The reality is there isn’t a single verse in the Bible that forbids drinking in moderation. There’s also no verse that classifies exactly how many drinks you can have and exactly what drunk is. It’s a grey area of the Bible. The only thing that’s clear is the abuse of alcohol through drunkenness or addiction is a sin.
Those claiming that all drinking is a sin don’t have support from the Bible. The Bible keeps this issue in the grey, up for each Christian to decide what’s the wisest and most loving thing for them to do.
What does the Bible say about drinking? Drinking in moderation is not a sin.
Two Common Misconceptions About Alcohol In The Bible
I want to deal with two common misconceptions I see spread all the time about alcohol in the Bible.
Lower Alcohol Content
One common argument is that wine in the Bible is really nothing more than grape juice. Or it was so diluted with water it doesn’t really count as alcohol. Therefore Jesus nor the Biblical writers advocated for drinking. But the problem is that is not substantiated in Scripture.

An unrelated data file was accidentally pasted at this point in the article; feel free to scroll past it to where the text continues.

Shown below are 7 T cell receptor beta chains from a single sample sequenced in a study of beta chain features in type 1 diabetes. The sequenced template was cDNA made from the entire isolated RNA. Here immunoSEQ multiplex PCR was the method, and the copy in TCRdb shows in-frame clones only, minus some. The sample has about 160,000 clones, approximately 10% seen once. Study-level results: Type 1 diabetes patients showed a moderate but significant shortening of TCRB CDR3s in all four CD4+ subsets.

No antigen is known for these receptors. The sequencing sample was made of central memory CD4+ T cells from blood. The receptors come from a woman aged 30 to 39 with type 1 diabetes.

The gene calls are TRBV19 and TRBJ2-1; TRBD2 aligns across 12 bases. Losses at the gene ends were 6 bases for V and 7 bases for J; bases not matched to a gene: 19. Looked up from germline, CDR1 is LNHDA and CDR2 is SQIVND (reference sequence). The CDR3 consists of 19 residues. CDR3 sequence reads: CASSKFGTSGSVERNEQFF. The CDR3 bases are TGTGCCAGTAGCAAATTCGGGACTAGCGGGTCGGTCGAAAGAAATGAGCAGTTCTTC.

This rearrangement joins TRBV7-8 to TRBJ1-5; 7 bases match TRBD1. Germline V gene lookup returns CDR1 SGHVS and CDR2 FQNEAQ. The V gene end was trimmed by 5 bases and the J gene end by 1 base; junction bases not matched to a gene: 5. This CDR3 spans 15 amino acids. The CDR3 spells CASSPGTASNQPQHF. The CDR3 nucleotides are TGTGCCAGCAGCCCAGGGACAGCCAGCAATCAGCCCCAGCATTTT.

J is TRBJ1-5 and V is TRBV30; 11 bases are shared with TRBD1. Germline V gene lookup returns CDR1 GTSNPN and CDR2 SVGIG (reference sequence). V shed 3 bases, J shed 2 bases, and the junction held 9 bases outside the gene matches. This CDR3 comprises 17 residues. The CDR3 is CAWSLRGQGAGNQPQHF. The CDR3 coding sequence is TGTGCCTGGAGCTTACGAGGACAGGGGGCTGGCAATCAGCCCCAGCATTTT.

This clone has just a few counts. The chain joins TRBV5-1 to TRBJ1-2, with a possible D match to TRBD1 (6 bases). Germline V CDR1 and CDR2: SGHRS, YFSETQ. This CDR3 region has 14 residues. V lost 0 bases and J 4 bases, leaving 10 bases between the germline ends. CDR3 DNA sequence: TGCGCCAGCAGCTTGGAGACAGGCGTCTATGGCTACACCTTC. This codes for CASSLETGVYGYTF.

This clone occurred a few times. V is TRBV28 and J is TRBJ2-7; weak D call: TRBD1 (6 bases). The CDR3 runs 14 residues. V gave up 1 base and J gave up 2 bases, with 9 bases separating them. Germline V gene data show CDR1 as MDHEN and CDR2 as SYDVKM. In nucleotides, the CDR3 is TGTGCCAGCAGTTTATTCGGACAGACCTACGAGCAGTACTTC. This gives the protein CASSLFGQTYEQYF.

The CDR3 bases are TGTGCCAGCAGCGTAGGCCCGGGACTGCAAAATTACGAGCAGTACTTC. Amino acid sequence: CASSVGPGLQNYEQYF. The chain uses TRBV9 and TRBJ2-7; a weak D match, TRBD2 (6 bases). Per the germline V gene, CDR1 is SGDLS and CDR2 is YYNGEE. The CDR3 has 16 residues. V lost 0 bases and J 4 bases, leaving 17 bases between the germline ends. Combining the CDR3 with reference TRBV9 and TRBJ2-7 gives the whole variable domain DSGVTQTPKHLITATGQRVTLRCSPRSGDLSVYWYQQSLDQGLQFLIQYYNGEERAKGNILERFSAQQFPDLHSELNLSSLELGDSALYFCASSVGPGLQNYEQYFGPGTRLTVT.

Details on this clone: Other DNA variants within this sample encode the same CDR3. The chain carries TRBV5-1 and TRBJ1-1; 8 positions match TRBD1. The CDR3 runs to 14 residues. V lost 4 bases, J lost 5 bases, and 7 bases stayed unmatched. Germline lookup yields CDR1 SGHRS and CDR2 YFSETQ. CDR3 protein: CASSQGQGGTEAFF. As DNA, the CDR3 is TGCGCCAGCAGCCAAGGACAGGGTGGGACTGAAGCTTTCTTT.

It is true that many of the wines probably had a slightly lower ABV (Alcohol by Volume) than today’s wine. However we know from the Bible that the wine still had plenty of kick in it to get wasted on. That’s why Jesus was accused of being drunk on wine (Luke 7:34). And that’s why the Bible warns against getting drunk on wine.
Also, wine isn’t the only alcoholic drink mentioned in the Bible. The Bible also talks about a “strong drink” made with fermented barley, aka beer. This rudimentary beer contained an average ABV of 6% – 12%, not too shabby for a beer. And certainly not a low alcohol count.
Of course, the Bible strongly warns against the overconsumption of beer. But in moderation, it is encouraged. God even commands the Israelites to go buy beer and celebrate before the Lord (Deuteronomy 14:26).
The alcohol in the Bible did not have a lower alcohol content. We know this from what the Bible says and from historians who have studied alcohol during this time period.